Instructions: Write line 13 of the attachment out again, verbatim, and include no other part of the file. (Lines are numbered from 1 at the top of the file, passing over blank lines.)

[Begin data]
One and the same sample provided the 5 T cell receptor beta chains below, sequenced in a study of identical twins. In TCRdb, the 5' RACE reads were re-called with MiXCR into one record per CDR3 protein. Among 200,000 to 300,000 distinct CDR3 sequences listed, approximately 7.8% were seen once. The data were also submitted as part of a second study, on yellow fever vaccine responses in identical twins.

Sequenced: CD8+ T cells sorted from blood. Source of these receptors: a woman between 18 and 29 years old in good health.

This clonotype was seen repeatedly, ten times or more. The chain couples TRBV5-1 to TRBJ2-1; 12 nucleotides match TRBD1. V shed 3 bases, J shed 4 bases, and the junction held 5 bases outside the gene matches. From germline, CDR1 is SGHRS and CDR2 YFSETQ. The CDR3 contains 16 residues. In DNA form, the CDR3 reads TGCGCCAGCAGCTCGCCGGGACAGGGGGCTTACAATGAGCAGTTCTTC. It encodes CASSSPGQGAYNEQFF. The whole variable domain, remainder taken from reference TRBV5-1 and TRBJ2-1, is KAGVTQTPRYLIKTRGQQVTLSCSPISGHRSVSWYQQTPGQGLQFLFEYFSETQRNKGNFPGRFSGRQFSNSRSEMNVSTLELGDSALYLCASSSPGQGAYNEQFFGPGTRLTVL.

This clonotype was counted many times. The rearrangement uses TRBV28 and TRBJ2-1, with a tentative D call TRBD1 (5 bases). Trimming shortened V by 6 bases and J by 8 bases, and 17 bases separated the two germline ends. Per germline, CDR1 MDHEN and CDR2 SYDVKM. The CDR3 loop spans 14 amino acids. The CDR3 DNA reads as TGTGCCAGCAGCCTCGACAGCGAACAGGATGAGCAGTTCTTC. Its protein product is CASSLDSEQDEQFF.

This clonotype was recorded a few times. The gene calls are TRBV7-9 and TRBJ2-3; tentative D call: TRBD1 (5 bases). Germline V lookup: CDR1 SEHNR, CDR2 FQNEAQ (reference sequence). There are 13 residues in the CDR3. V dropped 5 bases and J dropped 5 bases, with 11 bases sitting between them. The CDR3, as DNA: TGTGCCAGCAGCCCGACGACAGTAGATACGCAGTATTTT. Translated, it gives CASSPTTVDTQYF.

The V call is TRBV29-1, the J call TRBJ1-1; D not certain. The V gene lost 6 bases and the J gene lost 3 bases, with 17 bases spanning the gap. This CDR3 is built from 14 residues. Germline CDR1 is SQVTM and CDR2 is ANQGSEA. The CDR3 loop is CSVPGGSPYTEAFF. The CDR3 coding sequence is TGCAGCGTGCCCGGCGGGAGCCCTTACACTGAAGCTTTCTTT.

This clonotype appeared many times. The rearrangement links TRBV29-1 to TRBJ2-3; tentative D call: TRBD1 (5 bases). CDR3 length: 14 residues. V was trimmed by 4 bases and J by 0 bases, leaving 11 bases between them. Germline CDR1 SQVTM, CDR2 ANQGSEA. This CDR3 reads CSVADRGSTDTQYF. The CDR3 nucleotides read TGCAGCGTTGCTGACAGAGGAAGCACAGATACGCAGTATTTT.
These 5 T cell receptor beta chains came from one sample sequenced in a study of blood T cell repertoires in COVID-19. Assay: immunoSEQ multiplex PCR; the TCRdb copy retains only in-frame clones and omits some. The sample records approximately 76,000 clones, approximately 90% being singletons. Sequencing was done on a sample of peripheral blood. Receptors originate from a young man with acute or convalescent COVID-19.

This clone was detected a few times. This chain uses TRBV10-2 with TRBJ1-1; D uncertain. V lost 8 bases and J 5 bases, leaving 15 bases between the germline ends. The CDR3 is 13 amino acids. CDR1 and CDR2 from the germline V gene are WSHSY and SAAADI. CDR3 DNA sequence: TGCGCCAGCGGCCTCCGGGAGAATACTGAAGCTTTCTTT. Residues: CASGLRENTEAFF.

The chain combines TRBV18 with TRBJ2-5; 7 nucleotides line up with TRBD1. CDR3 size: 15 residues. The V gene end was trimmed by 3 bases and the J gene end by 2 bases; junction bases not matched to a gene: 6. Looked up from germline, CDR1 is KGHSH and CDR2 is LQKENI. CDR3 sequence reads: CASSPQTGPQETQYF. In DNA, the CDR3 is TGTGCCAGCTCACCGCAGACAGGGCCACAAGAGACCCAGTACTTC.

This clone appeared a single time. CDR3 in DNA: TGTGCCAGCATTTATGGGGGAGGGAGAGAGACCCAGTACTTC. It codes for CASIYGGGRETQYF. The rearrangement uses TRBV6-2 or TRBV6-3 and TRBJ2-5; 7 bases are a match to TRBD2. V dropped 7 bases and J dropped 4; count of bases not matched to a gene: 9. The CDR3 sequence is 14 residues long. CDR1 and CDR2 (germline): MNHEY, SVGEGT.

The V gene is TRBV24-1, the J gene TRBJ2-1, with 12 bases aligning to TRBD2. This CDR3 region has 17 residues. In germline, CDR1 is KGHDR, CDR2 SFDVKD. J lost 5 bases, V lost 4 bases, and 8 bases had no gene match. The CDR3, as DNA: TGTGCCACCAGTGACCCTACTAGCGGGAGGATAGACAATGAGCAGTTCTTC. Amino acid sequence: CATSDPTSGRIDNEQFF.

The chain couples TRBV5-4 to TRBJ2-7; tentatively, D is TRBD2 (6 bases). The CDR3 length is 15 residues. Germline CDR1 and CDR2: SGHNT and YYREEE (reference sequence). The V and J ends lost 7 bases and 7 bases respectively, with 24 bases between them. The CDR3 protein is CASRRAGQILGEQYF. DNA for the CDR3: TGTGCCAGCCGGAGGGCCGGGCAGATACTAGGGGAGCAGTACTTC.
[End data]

The chain couples TRBV5-4 to TRBJ2-7; tentatively, D is TRBD2 (6 bases). The CDR3 length is 15 residues. Germline CDR1 and CDR2: SGHNT and YYREEE (reference sequence). The V and J ends lost 7 bases and 7 bases respectively, with 24 bases between them. The CDR3 protein is CASRRAGQILGEQYF. DNA for the CDR3: TGTGCCAGCCGGAGGGCCGGGCAGATACTAGGGGAGCAGTACTTC.